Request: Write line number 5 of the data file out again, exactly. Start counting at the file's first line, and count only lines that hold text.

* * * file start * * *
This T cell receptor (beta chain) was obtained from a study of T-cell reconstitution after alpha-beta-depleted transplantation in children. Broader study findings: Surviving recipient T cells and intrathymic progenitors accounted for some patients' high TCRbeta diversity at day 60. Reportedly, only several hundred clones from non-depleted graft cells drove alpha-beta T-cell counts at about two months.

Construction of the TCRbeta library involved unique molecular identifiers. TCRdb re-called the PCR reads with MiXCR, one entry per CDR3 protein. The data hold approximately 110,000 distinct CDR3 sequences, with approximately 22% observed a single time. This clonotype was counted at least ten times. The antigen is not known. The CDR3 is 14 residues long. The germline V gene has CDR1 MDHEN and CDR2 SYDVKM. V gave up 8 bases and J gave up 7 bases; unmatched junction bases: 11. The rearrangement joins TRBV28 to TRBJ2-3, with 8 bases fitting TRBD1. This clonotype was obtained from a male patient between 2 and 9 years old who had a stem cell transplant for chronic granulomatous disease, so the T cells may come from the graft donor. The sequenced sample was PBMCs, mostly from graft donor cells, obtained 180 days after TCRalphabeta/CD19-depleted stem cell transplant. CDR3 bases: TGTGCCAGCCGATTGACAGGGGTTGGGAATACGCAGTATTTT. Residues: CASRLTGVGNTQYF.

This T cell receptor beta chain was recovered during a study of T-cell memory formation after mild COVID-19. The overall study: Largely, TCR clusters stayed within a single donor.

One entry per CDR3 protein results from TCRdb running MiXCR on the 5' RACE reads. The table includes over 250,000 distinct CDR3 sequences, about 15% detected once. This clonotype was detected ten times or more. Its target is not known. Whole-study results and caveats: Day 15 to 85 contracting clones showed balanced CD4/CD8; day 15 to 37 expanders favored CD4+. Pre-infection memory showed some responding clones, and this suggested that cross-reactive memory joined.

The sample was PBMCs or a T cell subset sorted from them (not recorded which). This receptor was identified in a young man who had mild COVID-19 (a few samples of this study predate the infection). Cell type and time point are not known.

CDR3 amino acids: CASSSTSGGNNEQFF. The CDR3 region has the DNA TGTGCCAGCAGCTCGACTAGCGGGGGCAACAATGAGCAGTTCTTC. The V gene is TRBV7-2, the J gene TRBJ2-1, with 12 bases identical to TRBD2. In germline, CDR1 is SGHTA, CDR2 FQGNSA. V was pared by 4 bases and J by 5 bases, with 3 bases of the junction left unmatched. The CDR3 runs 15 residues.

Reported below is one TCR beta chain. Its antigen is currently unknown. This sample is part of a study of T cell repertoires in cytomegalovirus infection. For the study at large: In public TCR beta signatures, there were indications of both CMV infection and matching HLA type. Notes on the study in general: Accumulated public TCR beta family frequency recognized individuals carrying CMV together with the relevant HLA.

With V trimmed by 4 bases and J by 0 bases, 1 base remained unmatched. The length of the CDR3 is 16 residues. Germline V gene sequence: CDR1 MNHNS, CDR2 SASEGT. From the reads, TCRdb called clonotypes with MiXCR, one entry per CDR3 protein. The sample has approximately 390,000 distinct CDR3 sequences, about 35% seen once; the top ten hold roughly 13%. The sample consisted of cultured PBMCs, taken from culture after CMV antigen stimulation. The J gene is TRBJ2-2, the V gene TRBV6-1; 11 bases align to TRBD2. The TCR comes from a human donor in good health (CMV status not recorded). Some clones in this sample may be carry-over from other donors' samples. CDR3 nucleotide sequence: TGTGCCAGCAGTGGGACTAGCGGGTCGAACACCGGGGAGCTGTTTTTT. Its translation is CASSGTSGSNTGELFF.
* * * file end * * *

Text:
The sample was PBMCs or a T cell subset sorted from them (not recorded which). This receptor was identified in a young man who had mild COVID-19 (a few samples of this study predate the infection). Cell type and time point are not known.